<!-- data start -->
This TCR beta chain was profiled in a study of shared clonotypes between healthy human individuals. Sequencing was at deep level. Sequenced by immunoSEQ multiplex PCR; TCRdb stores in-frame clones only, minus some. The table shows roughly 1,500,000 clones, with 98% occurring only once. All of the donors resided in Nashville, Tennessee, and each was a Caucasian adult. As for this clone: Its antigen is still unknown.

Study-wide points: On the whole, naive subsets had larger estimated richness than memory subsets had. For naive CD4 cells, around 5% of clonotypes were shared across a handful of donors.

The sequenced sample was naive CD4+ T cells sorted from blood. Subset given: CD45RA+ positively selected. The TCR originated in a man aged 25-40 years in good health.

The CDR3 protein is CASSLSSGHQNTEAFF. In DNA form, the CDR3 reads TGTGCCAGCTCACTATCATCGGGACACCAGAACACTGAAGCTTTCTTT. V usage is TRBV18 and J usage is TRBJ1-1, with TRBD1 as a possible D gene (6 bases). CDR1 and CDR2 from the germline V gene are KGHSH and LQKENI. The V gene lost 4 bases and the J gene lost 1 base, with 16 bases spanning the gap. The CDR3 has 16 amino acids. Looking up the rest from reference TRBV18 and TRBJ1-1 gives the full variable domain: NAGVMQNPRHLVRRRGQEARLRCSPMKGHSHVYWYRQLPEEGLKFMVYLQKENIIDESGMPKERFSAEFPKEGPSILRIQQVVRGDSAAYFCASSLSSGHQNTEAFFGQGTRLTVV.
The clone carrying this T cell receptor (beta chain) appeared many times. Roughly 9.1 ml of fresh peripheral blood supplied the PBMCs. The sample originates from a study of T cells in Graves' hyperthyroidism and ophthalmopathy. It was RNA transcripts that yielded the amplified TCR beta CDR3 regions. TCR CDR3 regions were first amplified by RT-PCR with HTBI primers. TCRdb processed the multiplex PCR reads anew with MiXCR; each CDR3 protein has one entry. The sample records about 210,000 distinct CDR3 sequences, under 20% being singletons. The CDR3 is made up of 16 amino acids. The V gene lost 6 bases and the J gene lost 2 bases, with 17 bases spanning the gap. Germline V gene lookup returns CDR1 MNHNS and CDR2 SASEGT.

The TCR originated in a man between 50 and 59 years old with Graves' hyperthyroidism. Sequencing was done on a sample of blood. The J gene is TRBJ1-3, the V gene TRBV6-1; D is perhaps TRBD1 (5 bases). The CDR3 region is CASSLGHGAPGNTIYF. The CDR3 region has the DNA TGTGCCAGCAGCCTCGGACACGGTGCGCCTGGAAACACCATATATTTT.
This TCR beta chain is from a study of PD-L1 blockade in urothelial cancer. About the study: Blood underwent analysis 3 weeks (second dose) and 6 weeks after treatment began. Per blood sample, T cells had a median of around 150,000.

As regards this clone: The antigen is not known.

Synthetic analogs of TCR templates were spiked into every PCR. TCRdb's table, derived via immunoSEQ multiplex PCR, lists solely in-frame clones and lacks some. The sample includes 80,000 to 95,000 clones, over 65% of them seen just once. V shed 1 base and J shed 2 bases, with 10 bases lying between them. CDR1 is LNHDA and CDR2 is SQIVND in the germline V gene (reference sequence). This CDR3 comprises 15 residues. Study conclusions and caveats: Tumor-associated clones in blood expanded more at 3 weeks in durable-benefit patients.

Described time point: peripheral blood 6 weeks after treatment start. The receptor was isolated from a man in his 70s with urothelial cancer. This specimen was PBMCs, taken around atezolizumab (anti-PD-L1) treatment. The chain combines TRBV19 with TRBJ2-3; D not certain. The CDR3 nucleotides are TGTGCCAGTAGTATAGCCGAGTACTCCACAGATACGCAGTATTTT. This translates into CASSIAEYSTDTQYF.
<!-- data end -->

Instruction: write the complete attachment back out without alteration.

This TCR beta chain was profiled in a study of shared clonotypes between healthy human individuals. Sequencing was at deep level. Sequenced by immunoSEQ multiplex PCR; TCRdb stores in-frame clones only, minus some. The table shows roughly 1,500,000 clones, with 98% occurring only once. All of the donors resided in Nashville, Tennessee, and each was a Caucasian adult. As for this clone: Its antigen is still unknown.

Study-wide points: On the whole, naive subsets had larger estimated richness than memory subsets had. For naive CD4 cells, around 5% of clonotypes were shared across a handful of donors.

The sequenced sample was naive CD4+ T cells sorted from blood. Subset given: CD45RA+ positively selected. The TCR originated in a man aged 25-40 years in good health.

The CDR3 protein is CASSLSSGHQNTEAFF. In DNA form, the CDR3 reads TGTGCCAGCTCACTATCATCGGGACACCAGAACACTGAAGCTTTCTTT. V usage is TRBV18 and J usage is TRBJ1-1, with TRBD1 as a possible D gene (6 bases). CDR1 and CDR2 from the germline V gene are KGHSH and LQKENI. The V gene lost 4 bases and the J gene lost 1 base, with 16 bases spanning the gap. The CDR3 has 16 amino acids. Looking up the rest from reference TRBV18 and TRBJ1-1 gives the full variable domain: NAGVMQNPRHLVRRRGQEARLRCSPMKGHSHVYWYRQLPEEGLKFMVYLQKENIIDESGMPKERFSAEFPKEGPSILRIQQVVRGDSAAYFCASSLSSGHQNTEAFFGQGTRLTVV.
The clone carrying this T cell receptor (beta chain) appeared many times. Roughly 9.1 ml of fresh peripheral blood supplied the PBMCs. The sample originates from a study of T cells in Graves' hyperthyroidism and ophthalmopathy. It was RNA transcripts that yielded the amplified TCR beta CDR3 regions. TCR CDR3 regions were first amplified by RT-PCR with HTBI primers. TCRdb processed the multiplex PCR reads anew with MiXCR; each CDR3 protein has one entry. The sample records about 210,000 distinct CDR3 sequences, under 20% being singletons. The CDR3 is made up of 16 amino acids. The V gene lost 6 bases and the J gene lost 2 bases, with 17 bases spanning the gap. Germline V gene lookup returns CDR1 MNHNS and CDR2 SASEGT.

The TCR originated in a man between 50 and 59 years old with Graves' hyperthyroidism. Sequencing was done on a sample of blood. The J gene is TRBJ1-3, the V gene TRBV6-1; D is perhaps TRBD1 (5 bases). The CDR3 region is CASSLGHGAPGNTIYF. The CDR3 region has the DNA TGTGCCAGCAGCCTCGGACACGGTGCGCCTGGAAACACCATATATTTT.
This TCR beta chain is from a study of PD-L1 blockade in urothelial cancer. About the study: Blood underwent analysis 3 weeks (second dose) and 6 weeks after treatment began. Per blood sample, T cells had a median of around 150,000.

As regards this clone: The antigen is not known.

Synthetic analogs of TCR templates were spiked into every PCR. TCRdb's table, derived via immunoSEQ multiplex PCR, lists solely in-frame clones and lacks some. The sample includes 80,000 to 95,000 clones, over 65% of them seen just once. V shed 1 base and J shed 2 bases, with 10 bases lying between them. CDR1 is LNHDA and CDR2 is SQIVND in the germline V gene (reference sequence). This CDR3 comprises 15 residues. Study conclusions and caveats: Tumor-associated clones in blood expanded more at 3 weeks in durable-benefit patients.

Described time point: peripheral blood 6 weeks after treatment start. The receptor was isolated from a man in his 70s with urothelial cancer. This specimen was PBMCs, taken around atezolizumab (anti-PD-L1) treatment. The chain combines TRBV19 with TRBJ2-3; D not certain. The CDR3 nucleotides are TGTGCCAGTAGTATAGCCGAGTACTCCACAGATACGCAGTATTTT. This translates into CASSIAEYSTDTQYF.